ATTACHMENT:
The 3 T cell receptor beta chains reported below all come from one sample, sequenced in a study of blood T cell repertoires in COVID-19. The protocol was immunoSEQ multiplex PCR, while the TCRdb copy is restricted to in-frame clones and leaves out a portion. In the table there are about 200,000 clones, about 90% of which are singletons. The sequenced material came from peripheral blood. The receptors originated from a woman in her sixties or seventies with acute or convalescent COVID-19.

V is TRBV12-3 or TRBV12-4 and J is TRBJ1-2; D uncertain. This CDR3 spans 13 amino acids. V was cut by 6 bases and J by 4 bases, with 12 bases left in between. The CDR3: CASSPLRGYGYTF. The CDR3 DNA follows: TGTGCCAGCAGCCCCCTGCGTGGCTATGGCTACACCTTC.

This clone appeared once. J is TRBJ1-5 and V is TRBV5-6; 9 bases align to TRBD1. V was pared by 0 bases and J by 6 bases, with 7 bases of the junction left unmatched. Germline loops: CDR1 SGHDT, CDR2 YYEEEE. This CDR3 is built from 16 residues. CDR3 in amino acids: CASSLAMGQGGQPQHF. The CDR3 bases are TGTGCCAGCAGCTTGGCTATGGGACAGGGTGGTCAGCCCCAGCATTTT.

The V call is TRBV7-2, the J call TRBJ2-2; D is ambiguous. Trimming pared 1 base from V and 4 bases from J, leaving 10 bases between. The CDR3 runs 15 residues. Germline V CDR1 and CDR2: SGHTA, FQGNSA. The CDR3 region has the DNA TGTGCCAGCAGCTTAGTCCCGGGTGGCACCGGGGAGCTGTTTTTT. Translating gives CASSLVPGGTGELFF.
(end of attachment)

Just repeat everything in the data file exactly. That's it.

The 3 T cell receptor beta chains reported below all come from one sample, sequenced in a study of blood T cell repertoires in COVID-19. The protocol was immunoSEQ multiplex PCR, while the TCRdb copy is restricted to in-frame clones and leaves out a portion. In the table there are about 200,000 clones, about 90% of which are singletons. The sequenced material came from peripheral blood. The receptors originated from a woman in her sixties or seventies with acute or convalescent COVID-19.

V is TRBV12-3 or TRBV12-4 and J is TRBJ1-2; D uncertain. This CDR3 spans 13 amino acids. V was cut by 6 bases and J by 4 bases, with 12 bases left in between. The CDR3: CASSPLRGYGYTF. The CDR3 DNA follows: TGTGCCAGCAGCCCCCTGCGTGGCTATGGCTACACCTTC.

This clone appeared once. J is TRBJ1-5 and V is TRBV5-6; 9 bases align to TRBD1. V was pared by 0 bases and J by 6 bases, with 7 bases of the junction left unmatched. Germline loops: CDR1 SGHDT, CDR2 YYEEEE. This CDR3 is built from 16 residues. CDR3 in amino acids: CASSLAMGQGGQPQHF. The CDR3 bases are TGTGCCAGCAGCTTGGCTATGGGACAGGGTGGTCAGCCCCAGCATTTT.

The V call is TRBV7-2, the J call TRBJ2-2; D is ambiguous. Trimming pared 1 base from V and 4 bases from J, leaving 10 bases between. The CDR3 runs 15 residues. Germline V CDR1 and CDR2: SGHTA, FQGNSA. The CDR3 region has the DNA TGTGCCAGCAGCTTAGTCCCGGGTGGCACCGGGGAGCTGTTTTTT. Translating gives CASSLVPGGTGELFF.